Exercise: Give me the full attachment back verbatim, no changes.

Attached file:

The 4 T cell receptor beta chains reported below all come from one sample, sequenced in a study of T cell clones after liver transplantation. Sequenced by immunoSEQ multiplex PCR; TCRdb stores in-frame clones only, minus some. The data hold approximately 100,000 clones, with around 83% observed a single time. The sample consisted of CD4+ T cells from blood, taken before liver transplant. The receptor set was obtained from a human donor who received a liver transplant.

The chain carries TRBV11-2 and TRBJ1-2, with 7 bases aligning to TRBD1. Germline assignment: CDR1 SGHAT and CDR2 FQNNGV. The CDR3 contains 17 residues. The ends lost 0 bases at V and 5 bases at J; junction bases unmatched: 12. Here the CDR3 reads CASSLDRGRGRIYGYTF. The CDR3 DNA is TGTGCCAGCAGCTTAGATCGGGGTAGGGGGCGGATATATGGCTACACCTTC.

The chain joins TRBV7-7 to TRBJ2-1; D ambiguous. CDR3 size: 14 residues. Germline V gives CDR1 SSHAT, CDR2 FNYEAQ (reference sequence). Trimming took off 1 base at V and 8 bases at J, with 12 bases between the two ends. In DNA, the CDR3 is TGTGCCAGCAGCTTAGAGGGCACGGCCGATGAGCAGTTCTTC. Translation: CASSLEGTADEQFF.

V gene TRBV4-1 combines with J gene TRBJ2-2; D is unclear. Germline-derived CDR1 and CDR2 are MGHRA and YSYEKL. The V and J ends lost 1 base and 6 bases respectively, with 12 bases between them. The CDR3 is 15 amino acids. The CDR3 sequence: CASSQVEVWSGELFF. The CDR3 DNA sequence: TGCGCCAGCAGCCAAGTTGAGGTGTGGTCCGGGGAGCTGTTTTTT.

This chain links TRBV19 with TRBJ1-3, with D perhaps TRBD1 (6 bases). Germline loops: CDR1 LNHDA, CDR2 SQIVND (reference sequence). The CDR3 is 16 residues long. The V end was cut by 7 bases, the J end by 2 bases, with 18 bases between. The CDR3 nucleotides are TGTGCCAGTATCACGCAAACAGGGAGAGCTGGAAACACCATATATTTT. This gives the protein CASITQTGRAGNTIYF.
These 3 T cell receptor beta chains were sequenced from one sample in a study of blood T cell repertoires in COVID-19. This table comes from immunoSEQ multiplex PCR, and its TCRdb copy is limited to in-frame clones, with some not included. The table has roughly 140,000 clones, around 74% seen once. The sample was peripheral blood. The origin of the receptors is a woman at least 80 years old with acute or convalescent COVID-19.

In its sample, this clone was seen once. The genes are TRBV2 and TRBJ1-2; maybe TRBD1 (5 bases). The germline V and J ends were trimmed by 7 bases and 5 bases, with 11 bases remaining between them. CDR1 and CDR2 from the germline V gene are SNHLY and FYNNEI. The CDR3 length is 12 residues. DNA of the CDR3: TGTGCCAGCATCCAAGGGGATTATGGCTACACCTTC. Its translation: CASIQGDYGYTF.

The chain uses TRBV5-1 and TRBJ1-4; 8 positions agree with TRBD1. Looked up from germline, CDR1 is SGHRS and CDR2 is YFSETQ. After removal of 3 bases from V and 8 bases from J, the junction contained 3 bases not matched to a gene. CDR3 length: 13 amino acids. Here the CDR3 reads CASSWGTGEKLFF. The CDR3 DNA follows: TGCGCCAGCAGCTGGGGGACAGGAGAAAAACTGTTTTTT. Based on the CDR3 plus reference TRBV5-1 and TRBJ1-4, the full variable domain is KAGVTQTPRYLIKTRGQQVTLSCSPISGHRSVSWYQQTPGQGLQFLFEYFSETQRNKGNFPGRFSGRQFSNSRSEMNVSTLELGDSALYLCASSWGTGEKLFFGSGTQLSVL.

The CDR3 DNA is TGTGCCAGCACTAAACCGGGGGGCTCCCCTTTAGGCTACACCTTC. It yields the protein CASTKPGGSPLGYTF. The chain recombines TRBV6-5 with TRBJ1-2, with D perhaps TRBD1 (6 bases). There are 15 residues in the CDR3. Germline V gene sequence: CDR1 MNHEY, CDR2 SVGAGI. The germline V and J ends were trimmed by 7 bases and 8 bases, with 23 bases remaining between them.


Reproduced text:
The 4 T cell receptor beta chains reported below all come from one sample, sequenced in a study of T cell clones after liver transplantation. Sequenced by immunoSEQ multiplex PCR; TCRdb stores in-frame clones only, minus some. The data hold approximately 100,000 clones, with around 83% observed a single time. The sample consisted of CD4+ T cells from blood, taken before liver transplant. The receptor set was obtained from a human donor who received a liver transplant.

The chain carries TRBV11-2 and TRBJ1-2, with 7 bases aligning to TRBD1. Germline assignment: CDR1 SGHAT and CDR2 FQNNGV. The CDR3 contains 17 residues. The ends lost 0 bases at V and 5 bases at J; junction bases unmatched: 12. Here the CDR3 reads CASSLDRGRGRIYGYTF. The CDR3 DNA is TGTGCCAGCAGCTTAGATCGGGGTAGGGGGCGGATATATGGCTACACCTTC.

The chain joins TRBV7-7 to TRBJ2-1; D ambiguous. CDR3 size: 14 residues. Germline V gives CDR1 SSHAT, CDR2 FNYEAQ (reference sequence). Trimming took off 1 base at V and 8 bases at J, with 12 bases between the two ends. In DNA, the CDR3 is TGTGCCAGCAGCTTAGAGGGCACGGCCGATGAGCAGTTCTTC. Translation: CASSLEGTADEQFF.

V gene TRBV4-1 combines with J gene TRBJ2-2; D is unclear. Germline-derived CDR1 and CDR2 are MGHRA and YSYEKL. The V and J ends lost 1 base and 6 bases respectively, with 12 bases between them. The CDR3 is 15 amino acids. The CDR3 sequence: CASSQVEVWSGELFF. The CDR3 DNA sequence: TGCGCCAGCAGCCAAGTTGAGGTGTGGTCCGGGGAGCTGTTTTTT.

This chain links TRBV19 with TRBJ1-3, with D perhaps TRBD1 (6 bases). Germline loops: CDR1 LNHDA, CDR2 SQIVND (reference sequence). The CDR3 is 16 residues long. The V end was cut by 7 bases, the J end by 2 bases, with 18 bases between. The CDR3 nucleotides are TGTGCCAGTATCACGCAAACAGGGAGAGCTGGAAACACCATATATTTT. This gives the protein CASITQTGRAGNTIYF.
These 3 T cell receptor beta chains were sequenced from one sample in a study of blood T cell repertoires in COVID-19. This table comes from immunoSEQ multiplex PCR, and its TCRdb copy is limited to in-frame clones, with some not included. The table has roughly 140,000 clones, around 74% seen once. The sample was peripheral blood. The origin of the receptors is a woman at least 80 years old with acute or convalescent COVID-19.

In its sample, this clone was seen once. The genes are TRBV2 and TRBJ1-2; maybe TRBD1 (5 bases). The germline V and J ends were trimmed by 7 bases and 5 bases, with 11 bases remaining between them. CDR1 and CDR2 from the germline V gene are SNHLY and FYNNEI. The CDR3 length is 12 residues. DNA of the CDR3: TGTGCCAGCATCCAAGGGGATTATGGCTACACCTTC. Its translation: CASIQGDYGYTF.

The chain uses TRBV5-1 and TRBJ1-4; 8 positions agree with TRBD1. Looked up from germline, CDR1 is SGHRS and CDR2 is YFSETQ. After removal of 3 bases from V and 8 bases from J, the junction contained 3 bases not matched to a gene. CDR3 length: 13 amino acids. Here the CDR3 reads CASSWGTGEKLFF. The CDR3 DNA follows: TGCGCCAGCAGCTGGGGGACAGGAGAAAAACTGTTTTTT. Based on the CDR3 plus reference TRBV5-1 and TRBJ1-4, the full variable domain is KAGVTQTPRYLIKTRGQQVTLSCSPISGHRSVSWYQQTPGQGLQFLFEYFSETQRNKGNFPGRFSGRQFSNSRSEMNVSTLELGDSALYLCASSWGTGEKLFFGSGTQLSVL.

The CDR3 DNA is TGTGCCAGCACTAAACCGGGGGGCTCCCCTTTAGGCTACACCTTC. It yields the protein CASTKPGGSPLGYTF. The chain recombines TRBV6-5 with TRBJ1-2, with D perhaps TRBD1 (6 bases). There are 15 residues in the CDR3. Germline V gene sequence: CDR1 MNHEY, CDR2 SVGAGI. The germline V and J ends were trimmed by 7 bases and 8 bases, with 23 bases remaining between them.